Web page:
Planners approve felling of much loved trees despite pleas from residents and evidence of bat colony
By Rory Poulter
25th Dec 2021 | Local News
Controversial plans to fell trees in a 'wildlife corridor' near Twickenham Green have been approved despite fierce opposition from residents.
The decision was made by Council planning officials under delegated powers without any involvement from elected councillors.
The Friends of Twickenham Green (FoTG) and 50 residents had opposed the scheme, which is in a Conservation Area, with one describing it as 'wanton vandalism'.
A developer had applied to fell or cut back a number of mature and important trees on the site behind the Prince Albert pub, Hampton Road.
The application involved a plan to fell two Ash trees, a Cyprus group, a Sycamore and a Eucalyptus.
It also sought permission to dramatically reduce the height of a second large, mature, Eucalyptus, which is subject to a Tree Preservation Order (TPO), and reduce a Sycamore and Walnut.
A decision was posted on the Council website yesterday – Thursday – giving approval to fell five trees, while protecting the one which has a TPO.
Howard Roberts, who represents FoTG on environment issues, said: 'There were 50 objections on the site. Why has our council - in the year of COP 26 - sanctioned the removal of five trees that have civic amenity value?'
Residents were hopeful that all the trees would be protected after an investigation by the Habitats & Heritage group found 'significant bat activity' around the site.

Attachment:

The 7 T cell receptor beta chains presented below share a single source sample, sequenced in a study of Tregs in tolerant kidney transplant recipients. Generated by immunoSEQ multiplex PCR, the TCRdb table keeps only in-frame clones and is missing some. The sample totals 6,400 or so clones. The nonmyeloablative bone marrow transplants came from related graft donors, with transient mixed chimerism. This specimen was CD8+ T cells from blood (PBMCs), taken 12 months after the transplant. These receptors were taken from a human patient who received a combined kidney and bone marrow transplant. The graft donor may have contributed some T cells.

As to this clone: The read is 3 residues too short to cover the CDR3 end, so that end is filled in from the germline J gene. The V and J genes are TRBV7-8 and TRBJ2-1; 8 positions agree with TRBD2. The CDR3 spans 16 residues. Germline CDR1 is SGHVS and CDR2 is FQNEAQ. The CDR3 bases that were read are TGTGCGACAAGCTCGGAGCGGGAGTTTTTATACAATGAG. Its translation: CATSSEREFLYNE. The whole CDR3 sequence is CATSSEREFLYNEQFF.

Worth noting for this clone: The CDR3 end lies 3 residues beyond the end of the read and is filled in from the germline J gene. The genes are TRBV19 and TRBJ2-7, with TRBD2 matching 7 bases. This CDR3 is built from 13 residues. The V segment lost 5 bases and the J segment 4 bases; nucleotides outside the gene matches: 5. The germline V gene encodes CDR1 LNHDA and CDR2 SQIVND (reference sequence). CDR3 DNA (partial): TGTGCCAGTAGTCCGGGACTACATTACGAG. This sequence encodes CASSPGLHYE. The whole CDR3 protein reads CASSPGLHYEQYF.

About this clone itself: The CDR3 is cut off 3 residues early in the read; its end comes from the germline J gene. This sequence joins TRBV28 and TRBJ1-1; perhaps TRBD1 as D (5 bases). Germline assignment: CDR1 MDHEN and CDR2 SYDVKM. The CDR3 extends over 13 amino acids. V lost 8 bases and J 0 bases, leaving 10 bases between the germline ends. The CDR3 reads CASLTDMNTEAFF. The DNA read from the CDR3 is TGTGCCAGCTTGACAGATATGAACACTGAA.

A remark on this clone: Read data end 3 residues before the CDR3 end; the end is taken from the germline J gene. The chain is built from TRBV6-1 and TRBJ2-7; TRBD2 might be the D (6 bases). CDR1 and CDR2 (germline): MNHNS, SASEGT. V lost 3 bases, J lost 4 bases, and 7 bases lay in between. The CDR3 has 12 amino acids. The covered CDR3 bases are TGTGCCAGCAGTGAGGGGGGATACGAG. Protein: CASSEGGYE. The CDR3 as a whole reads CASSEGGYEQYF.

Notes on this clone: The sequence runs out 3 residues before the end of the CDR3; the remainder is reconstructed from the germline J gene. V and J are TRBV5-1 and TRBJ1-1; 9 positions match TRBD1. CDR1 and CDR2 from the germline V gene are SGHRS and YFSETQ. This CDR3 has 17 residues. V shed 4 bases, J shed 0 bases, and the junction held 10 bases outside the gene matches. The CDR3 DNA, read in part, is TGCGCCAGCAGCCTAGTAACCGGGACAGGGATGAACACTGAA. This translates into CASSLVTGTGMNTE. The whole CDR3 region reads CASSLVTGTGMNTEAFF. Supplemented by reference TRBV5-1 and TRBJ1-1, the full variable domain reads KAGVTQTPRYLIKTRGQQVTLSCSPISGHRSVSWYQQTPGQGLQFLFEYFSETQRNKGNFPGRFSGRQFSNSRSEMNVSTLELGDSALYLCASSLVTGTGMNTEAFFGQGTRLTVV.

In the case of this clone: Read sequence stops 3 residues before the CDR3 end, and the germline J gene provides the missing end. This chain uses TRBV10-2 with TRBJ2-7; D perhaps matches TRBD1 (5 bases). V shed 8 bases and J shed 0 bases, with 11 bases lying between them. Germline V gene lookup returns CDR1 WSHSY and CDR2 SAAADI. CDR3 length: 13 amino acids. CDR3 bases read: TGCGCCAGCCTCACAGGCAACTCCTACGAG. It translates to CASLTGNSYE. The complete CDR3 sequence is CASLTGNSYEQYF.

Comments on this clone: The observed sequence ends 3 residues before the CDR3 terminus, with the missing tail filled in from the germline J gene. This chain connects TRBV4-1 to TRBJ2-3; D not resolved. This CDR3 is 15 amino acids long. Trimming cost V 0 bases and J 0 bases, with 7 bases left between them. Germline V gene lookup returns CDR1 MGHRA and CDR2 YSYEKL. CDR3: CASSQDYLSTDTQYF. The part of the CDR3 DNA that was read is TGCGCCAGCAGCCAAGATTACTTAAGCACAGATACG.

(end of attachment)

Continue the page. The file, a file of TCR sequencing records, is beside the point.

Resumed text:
This included common pipistrelles, with activity from early evening, which would suggest there is likely a nearby maternity roost.
The organisation, which is the leading environmental and heritage charity in the area, also has recorded Noctule, Leisler's and Daubenton bats on the site.
Residents and the Friends of Twickenham Green (FoTG) fear the removal of the trees is part of a piecemeal attempt to clear the site by stealth ahead of a planning application to develop the site.
Mr Roberts insisted the site was an important wildlife corridor, saying: "The site has been subject to ongoing wildlife surveys by Habitats and Heritage for the past three years.
"Aside from hedgehogs, amphibians, nesting bird sites, invertebrates (including stag beetles) the site has significant ecological value being home to a variety of species of bats."
Residents had hoped that the decision on the future of the trees would be passed to local councillors, rather than being dealt with by planning officials.
Among the many complaints to the council, one resident said: "Cutting down these trees would be an act of wanton vandalism, serving no purpose."
Another said: "This works looks to destroy trees in a Conservation Area causing massive detriment to the local area.
"The definition of a Conservation Area is with regard to historic and architectural interest in which there are legal restrictions on what changes can be made to buildings, greenery and street furniture in order to preserve the unique character of the place.
"Cutting down … beautiful and well developed trees including a rare and protected Eucalyptus is purely about being able to develop the site for profit at the detriment to the local community.
"All these trees are visible from the protected Twickenham Green and surrounding area. The council needs to decide if having a conservation area means anything or if any trees can simply be removed."